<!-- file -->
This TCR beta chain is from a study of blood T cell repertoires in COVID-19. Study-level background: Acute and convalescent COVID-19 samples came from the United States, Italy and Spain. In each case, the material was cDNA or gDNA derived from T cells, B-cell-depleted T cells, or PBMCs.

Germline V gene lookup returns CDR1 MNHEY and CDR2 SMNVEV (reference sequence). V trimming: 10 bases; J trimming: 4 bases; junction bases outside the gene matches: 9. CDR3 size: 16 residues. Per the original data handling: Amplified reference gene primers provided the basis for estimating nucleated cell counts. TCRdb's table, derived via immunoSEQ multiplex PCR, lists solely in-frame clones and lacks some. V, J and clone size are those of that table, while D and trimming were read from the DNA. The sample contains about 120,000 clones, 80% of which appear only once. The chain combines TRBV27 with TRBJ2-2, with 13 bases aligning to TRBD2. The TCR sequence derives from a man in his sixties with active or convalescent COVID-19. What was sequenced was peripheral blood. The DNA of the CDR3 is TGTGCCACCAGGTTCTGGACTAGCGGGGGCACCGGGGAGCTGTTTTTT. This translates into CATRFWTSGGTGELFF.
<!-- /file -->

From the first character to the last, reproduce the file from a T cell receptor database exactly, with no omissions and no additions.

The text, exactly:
This TCR beta chain is from a study of blood T cell repertoires in COVID-19. Study-level background: Acute and convalescent COVID-19 samples came from the United States, Italy and Spain. In each case, the material was cDNA or gDNA derived from T cells, B-cell-depleted T cells, or PBMCs.

Germline V gene lookup returns CDR1 MNHEY and CDR2 SMNVEV (reference sequence). V trimming: 10 bases; J trimming: 4 bases; junction bases outside the gene matches: 9. CDR3 size: 16 residues. Per the original data handling: Amplified reference gene primers provided the basis for estimating nucleated cell counts. TCRdb's table, derived via immunoSEQ multiplex PCR, lists solely in-frame clones and lacks some. V, J and clone size are those of that table, while D and trimming were read from the DNA. The sample contains about 120,000 clones, 80% of which appear only once. The chain combines TRBV27 with TRBJ2-2, with 13 bases aligning to TRBD2. The TCR sequence derives from a man in his sixties with active or convalescent COVID-19. What was sequenced was peripheral blood. The DNA of the CDR3 is TGTGCCACCAGGTTCTGGACTAGCGGGGGCACCGGGGAGCTGTTTTTT. This translates into CATRFWTSGGTGELFF.